A man rescued from a cruise ship off the coast of Louisiana after he fell 15 feet onto the deck is in critical condition, officials said.
The 23-year-old man had to be medevaced from the cruise ship Carnival Valor in the Gulf of Mexico early Tuesday morning, the U.S. Coast Guard said. The USCG said personnel in New Orleans received a request at around 1:15 a.m. Tuesday for a medevac of a man with multiple significant injuries after he fell on the ship, which was about 65 miles off the coast of Venice, Louisiana.
He had to be emergency lifted to a hospital in New Orleans after apparently falling, WWL-TV reported.
An MH-65 Dolphin helicopter flew to the cruise ship from the Coast Guard air station in New Orleans to medevac the man, the USCG said.
The rescue crew arrived around 5:45 a.m. and found the man with the ship's doctor. He was hoisted onto the helicopter and transported to the University Medical Center in New Orleans. The man, who has not been identified, arrived at the hospital in critical condition.
The USCG released a video showing the moment the man was hoisted onto the helicopter, but no other details about his accident were made available. It was not immediately clear what caused him to fall.
A Carnival Cruise spokesman confirmed to Newsweek that the man did not fall into the ocean but was injured on the deck.
"A 23-year-old male guest sailing on Carnival Valor was injured and, after being evaluated by the ship's medical team, it was determined that he required further evaluation and treatment," the spokesman said.
"He was airlifted off the ship via helicopter and transferred to a shoreside medical facility. We can confirm that the guest did not fall in the water but rather was injured on deck," the spokesman added.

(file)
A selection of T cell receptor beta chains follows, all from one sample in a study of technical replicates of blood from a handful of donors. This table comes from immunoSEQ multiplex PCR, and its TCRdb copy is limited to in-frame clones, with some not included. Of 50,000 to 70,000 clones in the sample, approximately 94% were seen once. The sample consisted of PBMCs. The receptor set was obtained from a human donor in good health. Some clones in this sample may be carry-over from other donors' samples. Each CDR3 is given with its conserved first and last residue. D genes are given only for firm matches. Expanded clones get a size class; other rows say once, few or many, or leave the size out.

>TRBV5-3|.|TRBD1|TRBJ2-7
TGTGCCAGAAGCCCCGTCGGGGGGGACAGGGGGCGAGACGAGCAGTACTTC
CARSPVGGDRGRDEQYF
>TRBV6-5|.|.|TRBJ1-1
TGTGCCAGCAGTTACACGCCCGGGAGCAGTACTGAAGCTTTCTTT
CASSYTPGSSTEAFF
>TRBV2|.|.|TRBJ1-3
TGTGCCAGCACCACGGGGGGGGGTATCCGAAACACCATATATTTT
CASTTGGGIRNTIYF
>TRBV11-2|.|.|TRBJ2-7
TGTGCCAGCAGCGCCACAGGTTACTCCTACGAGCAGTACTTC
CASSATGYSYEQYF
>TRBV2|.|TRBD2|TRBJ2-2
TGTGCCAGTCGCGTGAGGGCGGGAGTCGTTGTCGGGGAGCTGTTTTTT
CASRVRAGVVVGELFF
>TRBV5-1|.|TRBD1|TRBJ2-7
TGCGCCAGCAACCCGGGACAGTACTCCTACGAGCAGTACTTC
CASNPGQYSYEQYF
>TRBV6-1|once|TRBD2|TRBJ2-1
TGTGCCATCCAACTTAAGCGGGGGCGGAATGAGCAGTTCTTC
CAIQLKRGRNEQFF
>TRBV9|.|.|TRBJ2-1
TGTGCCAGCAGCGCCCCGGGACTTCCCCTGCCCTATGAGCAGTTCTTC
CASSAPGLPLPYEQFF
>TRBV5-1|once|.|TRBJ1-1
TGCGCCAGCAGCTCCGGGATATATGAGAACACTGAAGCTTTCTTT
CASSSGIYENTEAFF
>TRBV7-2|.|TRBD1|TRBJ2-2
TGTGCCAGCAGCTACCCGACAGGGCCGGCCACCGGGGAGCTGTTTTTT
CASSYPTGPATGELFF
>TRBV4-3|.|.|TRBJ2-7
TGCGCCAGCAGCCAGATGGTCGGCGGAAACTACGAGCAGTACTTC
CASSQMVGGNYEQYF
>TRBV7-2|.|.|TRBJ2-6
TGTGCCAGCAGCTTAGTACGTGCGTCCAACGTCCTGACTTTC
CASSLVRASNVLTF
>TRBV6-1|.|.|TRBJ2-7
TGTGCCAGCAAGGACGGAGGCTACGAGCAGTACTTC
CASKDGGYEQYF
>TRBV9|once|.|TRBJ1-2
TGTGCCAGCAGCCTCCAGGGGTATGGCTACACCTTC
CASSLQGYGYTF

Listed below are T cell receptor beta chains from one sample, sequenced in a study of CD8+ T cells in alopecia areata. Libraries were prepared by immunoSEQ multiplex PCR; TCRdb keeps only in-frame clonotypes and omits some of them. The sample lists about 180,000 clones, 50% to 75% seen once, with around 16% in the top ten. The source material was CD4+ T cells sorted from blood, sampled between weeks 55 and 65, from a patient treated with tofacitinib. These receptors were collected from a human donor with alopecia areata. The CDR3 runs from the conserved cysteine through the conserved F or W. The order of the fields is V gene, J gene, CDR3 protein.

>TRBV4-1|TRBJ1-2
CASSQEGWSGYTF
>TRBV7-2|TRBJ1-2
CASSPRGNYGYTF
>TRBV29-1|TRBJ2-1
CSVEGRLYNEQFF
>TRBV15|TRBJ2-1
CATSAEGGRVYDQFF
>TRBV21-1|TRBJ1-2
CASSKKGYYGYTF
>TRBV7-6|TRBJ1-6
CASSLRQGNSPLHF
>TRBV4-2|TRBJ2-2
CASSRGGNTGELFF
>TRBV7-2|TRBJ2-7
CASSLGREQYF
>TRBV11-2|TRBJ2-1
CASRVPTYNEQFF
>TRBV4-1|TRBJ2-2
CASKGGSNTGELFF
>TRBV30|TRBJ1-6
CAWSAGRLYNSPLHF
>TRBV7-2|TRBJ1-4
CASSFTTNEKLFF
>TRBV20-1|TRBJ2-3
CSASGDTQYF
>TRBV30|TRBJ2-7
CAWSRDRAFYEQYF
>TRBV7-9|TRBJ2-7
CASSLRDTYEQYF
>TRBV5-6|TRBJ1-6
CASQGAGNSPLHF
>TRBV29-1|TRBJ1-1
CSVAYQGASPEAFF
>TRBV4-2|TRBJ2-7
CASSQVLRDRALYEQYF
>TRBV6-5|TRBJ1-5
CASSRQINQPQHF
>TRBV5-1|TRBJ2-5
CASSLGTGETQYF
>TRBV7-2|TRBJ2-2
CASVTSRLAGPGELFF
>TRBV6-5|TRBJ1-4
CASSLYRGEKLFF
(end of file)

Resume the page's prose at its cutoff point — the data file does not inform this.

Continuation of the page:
The Carnival Valor is a New Orleans-based ship that carries almost 3,000 passengers on cruises to the Caribbean, according to the Carnival website.
The incident comes days after a federal judge told top Carnival Corp. executives to work faster to fix ocean pollution problems caused by the world's largest cruise line.
During a hearing in a Miami federal court last week, U.S. District Judge Patricia Seitz said she expects more concrete action and fewer promises from Carnival, the Associated Press reported.
The cruise company is about halfway through a five-year probation sentence for a criminal pollution conviction in 2016.
Chairman Micky Arison, who also owns the Miami Heat, and CEO Arnold Donald both maintained that the company is doing a lot but that it takes time to implement real changes at a company that has 120,000 employees, more than 100 cruise ships and nine different brands.
"We strive to be perfect," Arison told the judge, according to the Associated Press. "We won't ever be perfect, but we are going to work toward that."
Earlier this year, Carnival admitted violating probation from a 2016 criminal case, with its ships continuing to cause environmental harm around the world since then. It was hit with a $20 million penalty on top of the $40 million fine imposed in the original case.